Document Type

Dissertation - Open Access

Award Date


Degree Name

Doctor of Philosophy (PhD)


Agricultural Economics


A number of objectives in water resources development have been identified historically, but planning practice has adhered most closely to economic efficiency. A question of growing concern is whether or not the conscious inclusion of multiple objectives simultaneously in water resources planning can result in the formulation of plans closer to an optimum in the satisfaction of peoples’ total desires than does a plan which optimizes the objective of economic efficiency or other single objective. The purpose of this study was to determine if the explicit employment of multiple objectives in water resources planning represents a strengthening of capability to plan for the accommodation of demands for water among competing interests. This involved determination of 1. The theoretical implications of employing multiple objective; 2. The degree to which the employment of multiple objectives is compatible with quantitative analysis; and 3. The adequacy of the existing institutional structure to administer multiple objective planning. Current evaluation procedures were found to support the economic efficiency planning objective, but not consider the income redistributional effects of a resource allocation. National, the aggregate effect is small, but on a project basis the distributional effects can be significant on the people in the affected area. The effects of water resources development on the environment also appear significant and appropriately evaluated as a dimension of welfare. Income redistribution, environmental quality and other planning objectives were conceived to provide a better approximation of the welfare considerations of a resources allocation than can be gained from a single objective. Together appropriate planning objectives give a breadth of choice in making decisions concerning the water resource. The contemporary planning efforts in the Susquehanna River Basin Study were reviewed as an attempt to employ a multiple-objective approach to planning through the preparation of separate plans responsive to each of the planning objectives of economic efficiency, environmental quality and regional development. Particular difficulties were noted to be encountered in the identification and quantification of benefits for the objectives other than economic efficiency. Criteria for the selection of features from the individual plans to be recommended as the basin plan by the study coordination group were observed to also be difficult to define. The coordination group had not reached agreement concerning the degree of detail to be presented to policy makers and the public; other institutional barriers were also recognized. In reporting on the attempt by the Susquehanna River Basin Study to formulate plans responsive to several objectives, a dialogue on the practical value of multiple-objective planning has been opened. This study in applied economics provides a rationale for an advance in approach to water resources planning employing multiple objectives. It places in perspective the alternative objectives of planning and conceptualizes and rationalizes their inclusion in formal plan formulation. Objectives relate goals of people and the purposes served by water use and development and were found, on theoretical grounds, to provide additional dimensions to welfare. A multiple-objective framework attempts to make costs explicit including the opportunity costs of foreclosed alternatives. Wider range of choice is promoted. This study provides a workable rationale to improve the basis for decision making in water resources planning.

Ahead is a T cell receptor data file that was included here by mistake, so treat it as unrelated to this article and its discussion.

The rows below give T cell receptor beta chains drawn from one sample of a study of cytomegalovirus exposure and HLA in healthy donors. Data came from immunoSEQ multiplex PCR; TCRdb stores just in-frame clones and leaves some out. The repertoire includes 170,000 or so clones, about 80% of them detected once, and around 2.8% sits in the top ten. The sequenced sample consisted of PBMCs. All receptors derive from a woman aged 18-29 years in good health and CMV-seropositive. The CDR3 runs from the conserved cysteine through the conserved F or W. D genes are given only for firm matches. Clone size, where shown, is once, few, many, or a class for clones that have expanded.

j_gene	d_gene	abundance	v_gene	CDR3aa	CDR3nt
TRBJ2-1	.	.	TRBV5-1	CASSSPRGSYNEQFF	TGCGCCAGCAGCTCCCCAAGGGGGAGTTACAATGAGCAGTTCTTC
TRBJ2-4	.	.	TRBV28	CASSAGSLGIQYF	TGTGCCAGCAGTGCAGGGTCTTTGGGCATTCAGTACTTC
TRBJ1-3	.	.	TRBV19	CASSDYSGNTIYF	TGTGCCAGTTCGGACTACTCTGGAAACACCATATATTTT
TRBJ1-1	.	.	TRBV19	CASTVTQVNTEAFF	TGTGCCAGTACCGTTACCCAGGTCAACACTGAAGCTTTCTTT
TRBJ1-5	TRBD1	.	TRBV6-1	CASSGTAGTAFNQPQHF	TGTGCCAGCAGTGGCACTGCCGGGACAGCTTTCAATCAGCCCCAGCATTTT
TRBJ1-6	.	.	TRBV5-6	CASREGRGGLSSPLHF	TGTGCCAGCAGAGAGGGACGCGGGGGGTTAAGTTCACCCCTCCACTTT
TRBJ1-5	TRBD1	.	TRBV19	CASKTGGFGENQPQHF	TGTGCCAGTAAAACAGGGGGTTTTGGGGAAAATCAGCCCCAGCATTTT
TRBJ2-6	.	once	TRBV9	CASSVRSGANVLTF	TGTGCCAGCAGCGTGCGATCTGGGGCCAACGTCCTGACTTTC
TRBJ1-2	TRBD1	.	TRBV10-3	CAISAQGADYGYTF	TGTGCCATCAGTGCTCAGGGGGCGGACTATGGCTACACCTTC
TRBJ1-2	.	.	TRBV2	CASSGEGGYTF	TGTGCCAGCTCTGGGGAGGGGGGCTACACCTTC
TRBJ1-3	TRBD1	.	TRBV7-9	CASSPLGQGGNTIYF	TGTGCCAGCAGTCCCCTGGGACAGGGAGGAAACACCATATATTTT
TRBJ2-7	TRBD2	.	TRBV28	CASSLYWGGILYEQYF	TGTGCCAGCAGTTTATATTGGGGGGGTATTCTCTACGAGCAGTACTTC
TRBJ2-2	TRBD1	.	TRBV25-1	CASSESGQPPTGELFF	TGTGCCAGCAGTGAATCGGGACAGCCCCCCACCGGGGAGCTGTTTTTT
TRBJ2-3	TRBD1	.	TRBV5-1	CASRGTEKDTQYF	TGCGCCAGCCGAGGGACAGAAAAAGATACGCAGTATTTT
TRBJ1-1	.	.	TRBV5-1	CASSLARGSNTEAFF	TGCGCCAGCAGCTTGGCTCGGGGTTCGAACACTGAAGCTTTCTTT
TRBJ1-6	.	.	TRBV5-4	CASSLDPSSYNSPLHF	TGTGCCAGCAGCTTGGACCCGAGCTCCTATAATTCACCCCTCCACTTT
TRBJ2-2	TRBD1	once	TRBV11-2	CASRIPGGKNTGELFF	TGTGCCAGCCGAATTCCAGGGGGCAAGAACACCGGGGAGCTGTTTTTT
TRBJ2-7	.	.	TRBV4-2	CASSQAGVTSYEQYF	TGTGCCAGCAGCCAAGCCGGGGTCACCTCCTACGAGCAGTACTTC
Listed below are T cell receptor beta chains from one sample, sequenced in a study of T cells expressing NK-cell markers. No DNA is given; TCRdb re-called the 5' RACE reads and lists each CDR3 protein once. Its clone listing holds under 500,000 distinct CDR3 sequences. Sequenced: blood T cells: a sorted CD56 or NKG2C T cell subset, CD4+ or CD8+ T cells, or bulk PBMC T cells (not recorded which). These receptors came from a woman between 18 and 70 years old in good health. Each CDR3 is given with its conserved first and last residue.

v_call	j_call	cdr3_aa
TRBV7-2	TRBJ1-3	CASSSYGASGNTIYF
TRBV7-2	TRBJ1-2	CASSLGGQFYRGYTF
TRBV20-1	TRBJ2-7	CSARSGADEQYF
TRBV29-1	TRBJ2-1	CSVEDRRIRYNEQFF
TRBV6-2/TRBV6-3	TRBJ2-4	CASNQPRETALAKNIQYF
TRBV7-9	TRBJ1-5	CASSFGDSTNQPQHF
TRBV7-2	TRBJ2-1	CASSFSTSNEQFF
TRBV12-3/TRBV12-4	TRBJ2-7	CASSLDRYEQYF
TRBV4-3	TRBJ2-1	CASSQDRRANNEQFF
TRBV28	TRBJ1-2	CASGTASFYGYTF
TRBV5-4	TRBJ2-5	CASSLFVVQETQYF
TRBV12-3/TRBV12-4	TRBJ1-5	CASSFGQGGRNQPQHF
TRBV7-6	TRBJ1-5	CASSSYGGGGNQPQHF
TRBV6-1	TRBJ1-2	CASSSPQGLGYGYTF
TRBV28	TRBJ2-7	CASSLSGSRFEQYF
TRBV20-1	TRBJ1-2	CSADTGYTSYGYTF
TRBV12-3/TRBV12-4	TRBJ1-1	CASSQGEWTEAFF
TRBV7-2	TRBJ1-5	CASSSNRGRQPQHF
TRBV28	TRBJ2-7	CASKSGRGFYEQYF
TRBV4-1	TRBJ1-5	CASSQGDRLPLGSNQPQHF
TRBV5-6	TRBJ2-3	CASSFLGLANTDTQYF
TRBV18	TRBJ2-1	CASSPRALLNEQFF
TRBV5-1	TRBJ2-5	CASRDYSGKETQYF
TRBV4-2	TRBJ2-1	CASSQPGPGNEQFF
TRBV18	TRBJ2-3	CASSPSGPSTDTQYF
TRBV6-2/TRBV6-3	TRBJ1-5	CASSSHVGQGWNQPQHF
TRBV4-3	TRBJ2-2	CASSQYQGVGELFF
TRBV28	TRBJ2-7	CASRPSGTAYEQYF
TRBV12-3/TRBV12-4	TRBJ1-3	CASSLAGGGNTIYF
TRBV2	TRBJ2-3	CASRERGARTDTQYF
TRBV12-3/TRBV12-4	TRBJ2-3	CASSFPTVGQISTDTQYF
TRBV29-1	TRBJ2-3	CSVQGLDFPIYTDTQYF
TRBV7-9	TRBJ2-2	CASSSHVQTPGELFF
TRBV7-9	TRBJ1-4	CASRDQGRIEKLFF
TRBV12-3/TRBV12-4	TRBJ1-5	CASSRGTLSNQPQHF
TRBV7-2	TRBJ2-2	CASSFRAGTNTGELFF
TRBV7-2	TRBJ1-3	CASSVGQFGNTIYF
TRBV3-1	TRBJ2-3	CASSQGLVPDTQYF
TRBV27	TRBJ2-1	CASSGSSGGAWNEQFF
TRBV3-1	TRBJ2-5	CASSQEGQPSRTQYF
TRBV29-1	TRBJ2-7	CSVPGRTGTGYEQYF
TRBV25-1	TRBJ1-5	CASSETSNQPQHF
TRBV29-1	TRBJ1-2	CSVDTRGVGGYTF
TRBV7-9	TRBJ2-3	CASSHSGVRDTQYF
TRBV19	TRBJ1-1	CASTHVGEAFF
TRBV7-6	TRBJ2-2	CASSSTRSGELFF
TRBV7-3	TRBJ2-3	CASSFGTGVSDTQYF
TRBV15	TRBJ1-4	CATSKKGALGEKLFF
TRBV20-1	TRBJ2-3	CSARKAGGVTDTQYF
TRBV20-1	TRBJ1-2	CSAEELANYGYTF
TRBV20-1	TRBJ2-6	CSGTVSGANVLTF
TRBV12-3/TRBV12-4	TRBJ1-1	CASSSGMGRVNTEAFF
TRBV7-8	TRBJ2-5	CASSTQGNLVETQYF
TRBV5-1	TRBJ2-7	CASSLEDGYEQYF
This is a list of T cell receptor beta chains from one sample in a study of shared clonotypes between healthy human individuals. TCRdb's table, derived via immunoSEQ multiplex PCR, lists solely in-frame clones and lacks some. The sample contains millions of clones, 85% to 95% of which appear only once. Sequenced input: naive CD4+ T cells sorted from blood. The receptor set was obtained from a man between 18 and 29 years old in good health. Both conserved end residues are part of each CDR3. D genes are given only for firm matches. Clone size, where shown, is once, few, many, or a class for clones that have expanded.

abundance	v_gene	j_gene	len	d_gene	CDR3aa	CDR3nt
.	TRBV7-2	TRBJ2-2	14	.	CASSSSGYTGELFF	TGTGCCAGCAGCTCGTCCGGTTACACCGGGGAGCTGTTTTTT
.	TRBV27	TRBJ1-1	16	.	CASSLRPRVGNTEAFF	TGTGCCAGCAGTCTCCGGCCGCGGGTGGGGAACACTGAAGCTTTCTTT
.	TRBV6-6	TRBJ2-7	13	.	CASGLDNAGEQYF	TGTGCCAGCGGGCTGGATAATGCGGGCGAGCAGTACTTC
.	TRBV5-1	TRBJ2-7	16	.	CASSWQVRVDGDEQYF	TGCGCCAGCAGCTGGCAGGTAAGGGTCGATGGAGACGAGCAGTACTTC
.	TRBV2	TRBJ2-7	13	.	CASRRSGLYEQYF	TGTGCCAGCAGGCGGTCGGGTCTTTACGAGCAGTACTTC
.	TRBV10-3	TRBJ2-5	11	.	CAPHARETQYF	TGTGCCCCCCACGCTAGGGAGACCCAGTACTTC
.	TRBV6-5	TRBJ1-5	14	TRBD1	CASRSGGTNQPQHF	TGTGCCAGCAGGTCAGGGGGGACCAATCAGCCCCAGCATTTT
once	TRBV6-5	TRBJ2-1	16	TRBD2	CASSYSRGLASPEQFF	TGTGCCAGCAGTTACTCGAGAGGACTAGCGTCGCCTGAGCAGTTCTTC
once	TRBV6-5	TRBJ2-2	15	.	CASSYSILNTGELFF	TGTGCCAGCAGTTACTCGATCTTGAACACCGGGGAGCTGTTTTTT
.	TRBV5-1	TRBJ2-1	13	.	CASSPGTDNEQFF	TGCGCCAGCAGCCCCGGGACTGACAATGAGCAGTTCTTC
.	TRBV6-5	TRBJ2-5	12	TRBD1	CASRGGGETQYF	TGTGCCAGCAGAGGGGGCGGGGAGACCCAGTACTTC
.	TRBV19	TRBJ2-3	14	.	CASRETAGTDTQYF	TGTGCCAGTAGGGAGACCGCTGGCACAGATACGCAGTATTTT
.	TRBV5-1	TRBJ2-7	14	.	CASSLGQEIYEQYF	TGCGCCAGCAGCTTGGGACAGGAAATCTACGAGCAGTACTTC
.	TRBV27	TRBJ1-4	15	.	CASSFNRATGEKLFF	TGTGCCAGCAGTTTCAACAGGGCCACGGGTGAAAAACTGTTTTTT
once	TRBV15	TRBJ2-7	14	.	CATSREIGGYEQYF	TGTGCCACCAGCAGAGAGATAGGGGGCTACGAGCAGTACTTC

Library of Congress Subject Headings

Water resources development



Number of Pages



South Dakota State University